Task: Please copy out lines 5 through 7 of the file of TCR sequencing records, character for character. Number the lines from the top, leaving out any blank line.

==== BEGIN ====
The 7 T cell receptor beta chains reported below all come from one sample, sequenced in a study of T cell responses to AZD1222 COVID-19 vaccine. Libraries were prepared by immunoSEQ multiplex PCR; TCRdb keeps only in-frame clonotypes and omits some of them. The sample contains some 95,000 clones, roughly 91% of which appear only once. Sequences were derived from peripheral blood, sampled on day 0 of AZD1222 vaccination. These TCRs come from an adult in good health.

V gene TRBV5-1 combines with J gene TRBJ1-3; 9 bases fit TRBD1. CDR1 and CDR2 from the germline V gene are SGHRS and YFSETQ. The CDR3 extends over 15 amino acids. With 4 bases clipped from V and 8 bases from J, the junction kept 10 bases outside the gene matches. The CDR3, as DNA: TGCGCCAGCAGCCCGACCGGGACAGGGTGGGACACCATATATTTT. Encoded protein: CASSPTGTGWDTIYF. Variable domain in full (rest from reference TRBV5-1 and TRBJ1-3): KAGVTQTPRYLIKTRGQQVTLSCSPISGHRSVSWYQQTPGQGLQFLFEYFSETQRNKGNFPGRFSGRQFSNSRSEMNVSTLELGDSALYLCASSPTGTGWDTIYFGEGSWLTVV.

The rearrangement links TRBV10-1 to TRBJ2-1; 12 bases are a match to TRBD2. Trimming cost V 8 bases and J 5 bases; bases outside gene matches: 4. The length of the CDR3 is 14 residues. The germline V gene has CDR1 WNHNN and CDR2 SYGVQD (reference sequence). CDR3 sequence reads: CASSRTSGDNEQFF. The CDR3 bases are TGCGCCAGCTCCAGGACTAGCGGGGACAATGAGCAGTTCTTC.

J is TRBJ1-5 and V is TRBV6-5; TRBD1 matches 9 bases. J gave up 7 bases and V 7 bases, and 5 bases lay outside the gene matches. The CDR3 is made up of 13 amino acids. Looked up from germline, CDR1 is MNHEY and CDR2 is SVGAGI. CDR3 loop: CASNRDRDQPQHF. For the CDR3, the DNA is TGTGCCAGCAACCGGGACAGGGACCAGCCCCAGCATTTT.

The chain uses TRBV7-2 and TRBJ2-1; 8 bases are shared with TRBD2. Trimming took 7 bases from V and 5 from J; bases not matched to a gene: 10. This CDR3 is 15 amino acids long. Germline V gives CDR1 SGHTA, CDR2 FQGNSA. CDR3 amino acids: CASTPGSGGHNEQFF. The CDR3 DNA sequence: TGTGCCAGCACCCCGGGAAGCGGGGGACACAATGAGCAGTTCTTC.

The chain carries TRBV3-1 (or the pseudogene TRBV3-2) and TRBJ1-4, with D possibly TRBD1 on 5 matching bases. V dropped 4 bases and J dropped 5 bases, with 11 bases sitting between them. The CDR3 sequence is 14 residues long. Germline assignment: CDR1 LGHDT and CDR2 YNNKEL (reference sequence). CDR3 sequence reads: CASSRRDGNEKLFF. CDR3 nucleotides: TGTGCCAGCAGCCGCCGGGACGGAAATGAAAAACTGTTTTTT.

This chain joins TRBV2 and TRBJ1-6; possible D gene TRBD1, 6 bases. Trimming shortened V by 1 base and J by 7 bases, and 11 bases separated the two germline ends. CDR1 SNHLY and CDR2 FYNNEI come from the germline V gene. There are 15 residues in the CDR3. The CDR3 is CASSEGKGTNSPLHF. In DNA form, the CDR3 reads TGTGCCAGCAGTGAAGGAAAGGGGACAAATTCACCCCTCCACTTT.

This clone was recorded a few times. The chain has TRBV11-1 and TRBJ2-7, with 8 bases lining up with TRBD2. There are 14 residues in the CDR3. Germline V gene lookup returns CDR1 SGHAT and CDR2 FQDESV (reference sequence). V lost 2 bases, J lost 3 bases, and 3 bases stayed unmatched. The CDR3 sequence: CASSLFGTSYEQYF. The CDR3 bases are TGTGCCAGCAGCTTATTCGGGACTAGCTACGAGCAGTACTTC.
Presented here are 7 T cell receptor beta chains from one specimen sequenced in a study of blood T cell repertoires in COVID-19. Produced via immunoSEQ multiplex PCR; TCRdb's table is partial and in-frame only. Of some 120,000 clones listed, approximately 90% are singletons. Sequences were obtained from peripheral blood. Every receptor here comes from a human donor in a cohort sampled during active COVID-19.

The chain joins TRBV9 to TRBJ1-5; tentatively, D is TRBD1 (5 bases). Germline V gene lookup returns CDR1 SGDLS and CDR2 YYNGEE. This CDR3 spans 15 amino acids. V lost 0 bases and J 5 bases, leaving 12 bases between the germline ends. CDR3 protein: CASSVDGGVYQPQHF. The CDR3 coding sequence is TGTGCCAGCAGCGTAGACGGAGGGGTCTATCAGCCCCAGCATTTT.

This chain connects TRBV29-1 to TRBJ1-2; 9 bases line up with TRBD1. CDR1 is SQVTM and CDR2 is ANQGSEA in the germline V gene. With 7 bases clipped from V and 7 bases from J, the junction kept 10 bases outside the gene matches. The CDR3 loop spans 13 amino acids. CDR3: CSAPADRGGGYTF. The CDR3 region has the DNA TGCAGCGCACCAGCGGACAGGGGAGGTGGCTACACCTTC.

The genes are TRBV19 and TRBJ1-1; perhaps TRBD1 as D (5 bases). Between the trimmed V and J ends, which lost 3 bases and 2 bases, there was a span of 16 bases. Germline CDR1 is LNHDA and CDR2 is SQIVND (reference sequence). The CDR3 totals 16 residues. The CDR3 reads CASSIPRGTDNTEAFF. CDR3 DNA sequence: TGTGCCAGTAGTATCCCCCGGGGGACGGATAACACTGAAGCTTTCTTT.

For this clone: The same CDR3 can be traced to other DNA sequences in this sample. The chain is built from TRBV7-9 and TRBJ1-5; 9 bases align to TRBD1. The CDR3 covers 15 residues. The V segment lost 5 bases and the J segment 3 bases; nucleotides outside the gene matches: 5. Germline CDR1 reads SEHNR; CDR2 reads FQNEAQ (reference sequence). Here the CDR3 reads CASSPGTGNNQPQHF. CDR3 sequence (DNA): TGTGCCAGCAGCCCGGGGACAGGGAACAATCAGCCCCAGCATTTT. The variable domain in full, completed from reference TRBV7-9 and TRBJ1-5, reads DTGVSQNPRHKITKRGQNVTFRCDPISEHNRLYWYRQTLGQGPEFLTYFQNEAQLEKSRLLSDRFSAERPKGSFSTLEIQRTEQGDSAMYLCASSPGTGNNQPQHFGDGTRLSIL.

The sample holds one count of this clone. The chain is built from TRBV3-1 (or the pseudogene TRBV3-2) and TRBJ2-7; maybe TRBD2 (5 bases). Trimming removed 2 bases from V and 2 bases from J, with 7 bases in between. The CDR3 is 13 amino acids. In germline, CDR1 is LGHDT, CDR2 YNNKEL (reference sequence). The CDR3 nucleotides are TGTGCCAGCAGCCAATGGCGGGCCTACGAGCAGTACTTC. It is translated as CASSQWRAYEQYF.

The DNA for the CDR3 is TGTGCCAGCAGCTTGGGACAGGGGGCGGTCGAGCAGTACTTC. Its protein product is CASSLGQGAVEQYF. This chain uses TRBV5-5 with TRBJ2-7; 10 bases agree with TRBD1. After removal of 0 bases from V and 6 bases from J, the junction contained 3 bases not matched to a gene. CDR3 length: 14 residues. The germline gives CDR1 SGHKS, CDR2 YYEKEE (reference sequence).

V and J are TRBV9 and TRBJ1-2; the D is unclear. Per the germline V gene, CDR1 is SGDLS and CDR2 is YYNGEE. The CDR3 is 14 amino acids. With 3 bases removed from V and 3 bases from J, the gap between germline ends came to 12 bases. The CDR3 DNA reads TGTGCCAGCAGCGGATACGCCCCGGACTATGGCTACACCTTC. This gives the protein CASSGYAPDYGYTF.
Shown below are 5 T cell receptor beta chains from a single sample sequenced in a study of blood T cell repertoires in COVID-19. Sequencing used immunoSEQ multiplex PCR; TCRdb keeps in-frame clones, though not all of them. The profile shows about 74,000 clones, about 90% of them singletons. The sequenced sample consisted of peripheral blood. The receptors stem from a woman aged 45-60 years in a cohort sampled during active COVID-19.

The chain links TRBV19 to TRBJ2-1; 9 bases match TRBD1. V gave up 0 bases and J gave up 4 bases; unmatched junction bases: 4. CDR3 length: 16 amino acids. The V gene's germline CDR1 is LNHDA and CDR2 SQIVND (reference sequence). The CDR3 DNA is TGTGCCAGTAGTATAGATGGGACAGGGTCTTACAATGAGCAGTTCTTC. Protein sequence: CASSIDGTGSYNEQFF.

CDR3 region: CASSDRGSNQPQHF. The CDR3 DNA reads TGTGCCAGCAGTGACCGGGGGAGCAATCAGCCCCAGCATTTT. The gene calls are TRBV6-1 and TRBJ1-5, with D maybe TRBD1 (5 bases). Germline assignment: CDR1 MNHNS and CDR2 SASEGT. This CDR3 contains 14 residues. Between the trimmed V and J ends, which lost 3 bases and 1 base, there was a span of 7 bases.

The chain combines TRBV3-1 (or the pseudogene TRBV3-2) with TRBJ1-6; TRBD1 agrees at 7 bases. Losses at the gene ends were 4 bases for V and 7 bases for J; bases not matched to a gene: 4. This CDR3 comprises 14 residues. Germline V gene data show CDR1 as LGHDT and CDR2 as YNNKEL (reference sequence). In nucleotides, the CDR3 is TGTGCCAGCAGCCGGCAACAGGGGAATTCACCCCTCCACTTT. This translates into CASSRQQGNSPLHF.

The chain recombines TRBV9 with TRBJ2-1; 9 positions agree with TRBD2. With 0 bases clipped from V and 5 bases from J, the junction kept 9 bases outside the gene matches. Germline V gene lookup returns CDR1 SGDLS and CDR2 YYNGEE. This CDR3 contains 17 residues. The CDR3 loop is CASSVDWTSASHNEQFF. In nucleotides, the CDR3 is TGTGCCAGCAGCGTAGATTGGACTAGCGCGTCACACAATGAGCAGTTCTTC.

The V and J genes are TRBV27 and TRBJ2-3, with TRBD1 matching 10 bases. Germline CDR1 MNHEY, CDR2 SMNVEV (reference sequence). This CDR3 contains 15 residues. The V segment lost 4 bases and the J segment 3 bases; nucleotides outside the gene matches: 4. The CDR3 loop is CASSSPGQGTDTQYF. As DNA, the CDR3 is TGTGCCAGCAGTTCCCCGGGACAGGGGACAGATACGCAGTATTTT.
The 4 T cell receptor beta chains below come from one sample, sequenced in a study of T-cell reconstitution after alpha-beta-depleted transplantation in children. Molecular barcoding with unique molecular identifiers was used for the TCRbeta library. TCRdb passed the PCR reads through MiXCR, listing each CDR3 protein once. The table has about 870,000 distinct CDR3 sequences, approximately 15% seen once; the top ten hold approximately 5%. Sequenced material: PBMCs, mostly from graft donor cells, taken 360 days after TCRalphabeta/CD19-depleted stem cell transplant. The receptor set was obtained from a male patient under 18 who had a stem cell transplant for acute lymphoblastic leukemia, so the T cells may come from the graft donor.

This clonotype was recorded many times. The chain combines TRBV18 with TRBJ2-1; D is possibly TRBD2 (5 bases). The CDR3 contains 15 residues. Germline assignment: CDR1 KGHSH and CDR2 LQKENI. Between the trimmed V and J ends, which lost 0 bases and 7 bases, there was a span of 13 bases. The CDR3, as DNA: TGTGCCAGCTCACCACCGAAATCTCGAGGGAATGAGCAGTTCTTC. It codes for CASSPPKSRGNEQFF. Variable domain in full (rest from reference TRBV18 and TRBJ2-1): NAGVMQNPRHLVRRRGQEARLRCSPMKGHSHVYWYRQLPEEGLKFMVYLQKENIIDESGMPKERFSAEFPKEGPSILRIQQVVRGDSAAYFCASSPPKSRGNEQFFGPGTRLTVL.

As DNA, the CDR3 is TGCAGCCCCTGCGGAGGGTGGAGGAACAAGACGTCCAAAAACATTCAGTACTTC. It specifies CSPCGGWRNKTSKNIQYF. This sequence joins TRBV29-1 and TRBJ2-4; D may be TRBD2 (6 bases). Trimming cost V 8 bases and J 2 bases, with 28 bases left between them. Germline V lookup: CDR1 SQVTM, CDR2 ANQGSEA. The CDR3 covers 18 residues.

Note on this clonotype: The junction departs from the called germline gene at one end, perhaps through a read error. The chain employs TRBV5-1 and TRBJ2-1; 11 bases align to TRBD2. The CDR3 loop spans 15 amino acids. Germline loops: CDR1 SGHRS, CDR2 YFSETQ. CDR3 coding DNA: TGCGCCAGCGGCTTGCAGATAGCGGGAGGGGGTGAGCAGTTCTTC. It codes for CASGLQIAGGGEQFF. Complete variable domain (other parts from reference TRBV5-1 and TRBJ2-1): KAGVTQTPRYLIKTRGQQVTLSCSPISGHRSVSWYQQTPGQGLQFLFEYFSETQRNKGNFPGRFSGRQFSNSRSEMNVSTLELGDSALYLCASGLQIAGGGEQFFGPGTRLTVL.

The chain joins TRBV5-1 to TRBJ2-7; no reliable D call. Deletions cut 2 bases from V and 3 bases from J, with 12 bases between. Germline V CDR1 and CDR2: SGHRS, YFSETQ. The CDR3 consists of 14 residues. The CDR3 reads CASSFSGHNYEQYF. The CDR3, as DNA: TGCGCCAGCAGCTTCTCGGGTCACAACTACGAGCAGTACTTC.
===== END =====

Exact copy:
The chain uses TRBV7-2 and TRBJ2-1; 8 bases are shared with TRBD2. Trimming took 7 bases from V and 5 from J; bases not matched to a gene: 10. This CDR3 is 15 amino acids long. Germline V gives CDR1 SGHTA, CDR2 FQGNSA. CDR3 amino acids: CASTPGSGGHNEQFF. The CDR3 DNA sequence: TGTGCCAGCACCCCGGGAAGCGGGGGACACAATGAGCAGTTCTTC.

The chain carries TRBV3-1 (or the pseudogene TRBV3-2) and TRBJ1-4, with D possibly TRBD1 on 5 matching bases. V dropped 4 bases and J dropped 5 bases, with 11 bases sitting between them. The CDR3 sequence is 14 residues long. Germline assignment: CDR1 LGHDT and CDR2 YNNKEL (reference sequence). CDR3 sequence reads: CASSRRDGNEKLFF. CDR3 nucleotides: TGTGCCAGCAGCCGCCGGGACGGAAATGAAAAACTGTTTTTT.

This chain joins TRBV2 and TRBJ1-6; possible D gene TRBD1, 6 bases. Trimming shortened V by 1 base and J by 7 bases, and 11 bases separated the two germline ends. CDR1 SNHLY and CDR2 FYNNEI come from the germline V gene. There are 15 residues in the CDR3. The CDR3 is CASSEGKGTNSPLHF. In DNA form, the CDR3 reads TGTGCCAGCAGTGAAGGAAAGGGGACAAATTCACCCCTCCACTTT.